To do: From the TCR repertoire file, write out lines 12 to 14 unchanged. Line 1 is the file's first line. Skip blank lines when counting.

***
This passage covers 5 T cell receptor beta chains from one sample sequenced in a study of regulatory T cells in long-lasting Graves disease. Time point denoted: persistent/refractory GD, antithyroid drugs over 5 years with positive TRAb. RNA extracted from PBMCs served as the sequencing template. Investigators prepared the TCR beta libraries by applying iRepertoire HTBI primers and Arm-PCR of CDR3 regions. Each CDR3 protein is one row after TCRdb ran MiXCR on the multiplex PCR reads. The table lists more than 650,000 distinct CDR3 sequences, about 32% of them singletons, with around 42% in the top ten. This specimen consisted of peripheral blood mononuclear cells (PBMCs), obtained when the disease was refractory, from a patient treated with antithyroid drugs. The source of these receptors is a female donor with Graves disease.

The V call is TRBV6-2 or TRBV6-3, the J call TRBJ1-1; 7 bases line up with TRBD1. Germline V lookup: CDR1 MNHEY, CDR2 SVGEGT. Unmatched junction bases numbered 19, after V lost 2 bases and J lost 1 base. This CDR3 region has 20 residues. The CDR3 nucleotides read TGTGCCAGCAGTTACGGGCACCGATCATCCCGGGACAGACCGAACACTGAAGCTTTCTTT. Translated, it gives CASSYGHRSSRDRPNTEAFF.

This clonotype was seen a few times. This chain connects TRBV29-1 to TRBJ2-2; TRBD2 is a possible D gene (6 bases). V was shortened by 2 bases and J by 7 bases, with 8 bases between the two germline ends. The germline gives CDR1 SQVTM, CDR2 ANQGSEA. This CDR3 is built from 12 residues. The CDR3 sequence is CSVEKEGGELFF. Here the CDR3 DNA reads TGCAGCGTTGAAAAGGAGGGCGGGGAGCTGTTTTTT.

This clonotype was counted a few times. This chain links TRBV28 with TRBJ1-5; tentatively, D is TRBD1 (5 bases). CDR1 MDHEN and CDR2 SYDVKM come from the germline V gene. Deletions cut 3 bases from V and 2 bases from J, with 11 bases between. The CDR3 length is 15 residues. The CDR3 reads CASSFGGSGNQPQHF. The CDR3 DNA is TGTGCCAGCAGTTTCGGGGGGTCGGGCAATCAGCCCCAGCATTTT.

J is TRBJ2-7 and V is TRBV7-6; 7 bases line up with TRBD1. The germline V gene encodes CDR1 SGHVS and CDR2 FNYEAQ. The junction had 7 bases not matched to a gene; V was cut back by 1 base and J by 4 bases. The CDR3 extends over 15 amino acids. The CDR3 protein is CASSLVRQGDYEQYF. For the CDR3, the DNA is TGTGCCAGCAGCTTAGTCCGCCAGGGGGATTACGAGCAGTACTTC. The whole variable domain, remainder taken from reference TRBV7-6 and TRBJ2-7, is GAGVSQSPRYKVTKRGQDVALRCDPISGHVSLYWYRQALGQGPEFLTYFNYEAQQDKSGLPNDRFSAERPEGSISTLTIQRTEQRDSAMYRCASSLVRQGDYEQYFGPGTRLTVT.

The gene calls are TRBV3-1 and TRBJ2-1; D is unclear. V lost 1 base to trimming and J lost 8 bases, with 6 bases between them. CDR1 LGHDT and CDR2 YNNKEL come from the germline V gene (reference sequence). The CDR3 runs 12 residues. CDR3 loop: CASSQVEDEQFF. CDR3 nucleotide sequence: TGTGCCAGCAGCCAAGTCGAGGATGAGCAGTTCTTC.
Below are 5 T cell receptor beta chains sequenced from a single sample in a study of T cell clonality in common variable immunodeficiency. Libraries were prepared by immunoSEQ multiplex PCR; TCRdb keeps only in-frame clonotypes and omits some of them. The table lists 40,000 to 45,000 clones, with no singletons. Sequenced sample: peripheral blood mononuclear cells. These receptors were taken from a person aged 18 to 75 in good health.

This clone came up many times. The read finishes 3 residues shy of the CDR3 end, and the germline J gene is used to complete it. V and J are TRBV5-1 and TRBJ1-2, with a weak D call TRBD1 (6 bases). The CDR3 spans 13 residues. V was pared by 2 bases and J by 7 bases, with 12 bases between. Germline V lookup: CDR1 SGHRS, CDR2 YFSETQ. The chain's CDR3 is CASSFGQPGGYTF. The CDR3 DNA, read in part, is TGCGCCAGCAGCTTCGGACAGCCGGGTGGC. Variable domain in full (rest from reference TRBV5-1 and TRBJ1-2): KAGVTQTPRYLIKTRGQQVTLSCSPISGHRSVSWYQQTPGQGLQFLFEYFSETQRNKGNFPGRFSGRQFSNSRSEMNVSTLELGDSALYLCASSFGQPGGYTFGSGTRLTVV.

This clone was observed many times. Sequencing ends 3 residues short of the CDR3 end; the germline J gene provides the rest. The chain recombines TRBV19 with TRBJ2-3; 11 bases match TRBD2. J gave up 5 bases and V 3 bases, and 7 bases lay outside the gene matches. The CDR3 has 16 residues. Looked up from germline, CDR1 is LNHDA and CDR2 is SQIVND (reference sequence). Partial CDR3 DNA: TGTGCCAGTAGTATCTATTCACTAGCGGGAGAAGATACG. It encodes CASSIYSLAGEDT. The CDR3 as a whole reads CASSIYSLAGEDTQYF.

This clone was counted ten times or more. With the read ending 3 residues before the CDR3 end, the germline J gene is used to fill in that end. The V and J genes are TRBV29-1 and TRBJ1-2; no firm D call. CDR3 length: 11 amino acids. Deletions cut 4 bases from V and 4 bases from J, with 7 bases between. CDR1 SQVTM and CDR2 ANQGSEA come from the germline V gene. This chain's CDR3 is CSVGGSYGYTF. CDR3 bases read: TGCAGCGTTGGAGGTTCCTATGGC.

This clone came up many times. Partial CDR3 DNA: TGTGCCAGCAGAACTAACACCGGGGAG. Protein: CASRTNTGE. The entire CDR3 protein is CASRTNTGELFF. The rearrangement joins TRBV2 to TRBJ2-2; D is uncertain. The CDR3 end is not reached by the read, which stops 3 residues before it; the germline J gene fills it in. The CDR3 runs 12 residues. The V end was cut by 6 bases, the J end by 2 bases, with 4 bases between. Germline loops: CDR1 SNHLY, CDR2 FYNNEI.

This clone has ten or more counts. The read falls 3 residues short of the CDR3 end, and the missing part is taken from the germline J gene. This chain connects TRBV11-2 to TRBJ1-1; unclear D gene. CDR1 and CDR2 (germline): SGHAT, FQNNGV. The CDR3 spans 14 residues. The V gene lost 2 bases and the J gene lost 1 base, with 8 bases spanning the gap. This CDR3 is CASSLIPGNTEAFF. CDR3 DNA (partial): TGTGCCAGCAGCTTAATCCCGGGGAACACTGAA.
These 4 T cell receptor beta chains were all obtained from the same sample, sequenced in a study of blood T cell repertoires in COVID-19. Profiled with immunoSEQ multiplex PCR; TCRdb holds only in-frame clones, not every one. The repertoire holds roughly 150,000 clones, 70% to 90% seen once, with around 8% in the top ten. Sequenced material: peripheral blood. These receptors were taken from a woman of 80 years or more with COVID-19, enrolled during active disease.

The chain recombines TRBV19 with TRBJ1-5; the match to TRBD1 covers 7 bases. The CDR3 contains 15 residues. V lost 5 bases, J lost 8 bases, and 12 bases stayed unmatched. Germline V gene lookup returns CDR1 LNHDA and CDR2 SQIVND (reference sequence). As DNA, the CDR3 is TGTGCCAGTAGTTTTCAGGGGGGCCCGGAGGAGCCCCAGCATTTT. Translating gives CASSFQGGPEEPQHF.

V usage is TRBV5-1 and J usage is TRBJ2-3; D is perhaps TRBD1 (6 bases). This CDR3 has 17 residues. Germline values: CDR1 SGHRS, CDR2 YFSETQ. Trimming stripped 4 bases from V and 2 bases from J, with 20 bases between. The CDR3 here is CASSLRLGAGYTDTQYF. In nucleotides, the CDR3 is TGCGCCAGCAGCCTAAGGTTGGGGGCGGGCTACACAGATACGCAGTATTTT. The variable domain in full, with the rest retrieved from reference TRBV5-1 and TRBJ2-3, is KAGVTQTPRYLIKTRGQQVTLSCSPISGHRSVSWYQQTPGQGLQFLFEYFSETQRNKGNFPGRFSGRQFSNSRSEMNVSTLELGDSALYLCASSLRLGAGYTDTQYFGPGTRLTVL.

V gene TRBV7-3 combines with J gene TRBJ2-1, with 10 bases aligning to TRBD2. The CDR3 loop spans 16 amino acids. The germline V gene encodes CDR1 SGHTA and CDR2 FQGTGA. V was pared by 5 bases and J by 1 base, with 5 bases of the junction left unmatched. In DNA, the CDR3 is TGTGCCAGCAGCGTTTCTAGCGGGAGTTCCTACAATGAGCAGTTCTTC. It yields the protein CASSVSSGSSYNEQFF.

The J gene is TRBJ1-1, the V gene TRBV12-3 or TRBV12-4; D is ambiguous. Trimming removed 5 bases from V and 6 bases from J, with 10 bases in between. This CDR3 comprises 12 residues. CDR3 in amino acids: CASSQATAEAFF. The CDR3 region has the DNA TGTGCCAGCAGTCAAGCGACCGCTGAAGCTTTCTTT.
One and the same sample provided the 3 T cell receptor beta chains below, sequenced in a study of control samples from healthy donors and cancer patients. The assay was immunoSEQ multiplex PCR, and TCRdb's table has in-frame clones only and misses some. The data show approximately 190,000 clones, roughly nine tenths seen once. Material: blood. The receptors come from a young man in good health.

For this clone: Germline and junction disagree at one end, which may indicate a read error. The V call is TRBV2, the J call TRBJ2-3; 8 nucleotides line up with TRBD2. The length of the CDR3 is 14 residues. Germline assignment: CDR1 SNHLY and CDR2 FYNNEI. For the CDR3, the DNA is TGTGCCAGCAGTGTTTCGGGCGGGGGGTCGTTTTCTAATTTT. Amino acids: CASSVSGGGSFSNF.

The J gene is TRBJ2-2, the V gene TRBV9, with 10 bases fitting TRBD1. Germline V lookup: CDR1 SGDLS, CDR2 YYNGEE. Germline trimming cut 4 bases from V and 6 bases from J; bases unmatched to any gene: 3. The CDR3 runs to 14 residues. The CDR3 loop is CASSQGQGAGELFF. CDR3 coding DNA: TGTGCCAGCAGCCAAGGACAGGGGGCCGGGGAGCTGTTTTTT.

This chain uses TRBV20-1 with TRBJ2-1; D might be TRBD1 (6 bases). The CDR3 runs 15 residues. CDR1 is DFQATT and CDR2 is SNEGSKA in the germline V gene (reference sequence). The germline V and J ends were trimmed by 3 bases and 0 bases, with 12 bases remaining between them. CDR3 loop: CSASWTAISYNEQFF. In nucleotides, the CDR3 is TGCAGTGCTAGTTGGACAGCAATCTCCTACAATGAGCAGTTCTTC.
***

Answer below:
This clone has ten or more counts. The read falls 3 residues short of the CDR3 end, and the missing part is taken from the germline J gene. This chain connects TRBV11-2 to TRBJ1-1; unclear D gene. CDR1 and CDR2 (germline): SGHAT, FQNNGV. The CDR3 spans 14 residues. The V gene lost 2 bases and the J gene lost 1 base, with 8 bases spanning the gap. This CDR3 is CASSLIPGNTEAFF. CDR3 DNA (partial): TGTGCCAGCAGCTTAATCCCGGGGAACACTGAA.
These 4 T cell receptor beta chains were all obtained from the same sample, sequenced in a study of blood T cell repertoires in COVID-19. Profiled with immunoSEQ multiplex PCR; TCRdb holds only in-frame clones, not every one. The repertoire holds roughly 150,000 clones, 70% to 90% seen once, with around 8% in the top ten. Sequenced material: peripheral blood. These receptors were taken from a woman of 80 years or more with COVID-19, enrolled during active disease.

The chain recombines TRBV19 with TRBJ1-5; the match to TRBD1 covers 7 bases. The CDR3 contains 15 residues. V lost 5 bases, J lost 8 bases, and 12 bases stayed unmatched. Germline V gene lookup returns CDR1 LNHDA and CDR2 SQIVND (reference sequence). As DNA, the CDR3 is TGTGCCAGTAGTTTTCAGGGGGGCCCGGAGGAGCCCCAGCATTTT. Translating gives CASSFQGGPEEPQHF.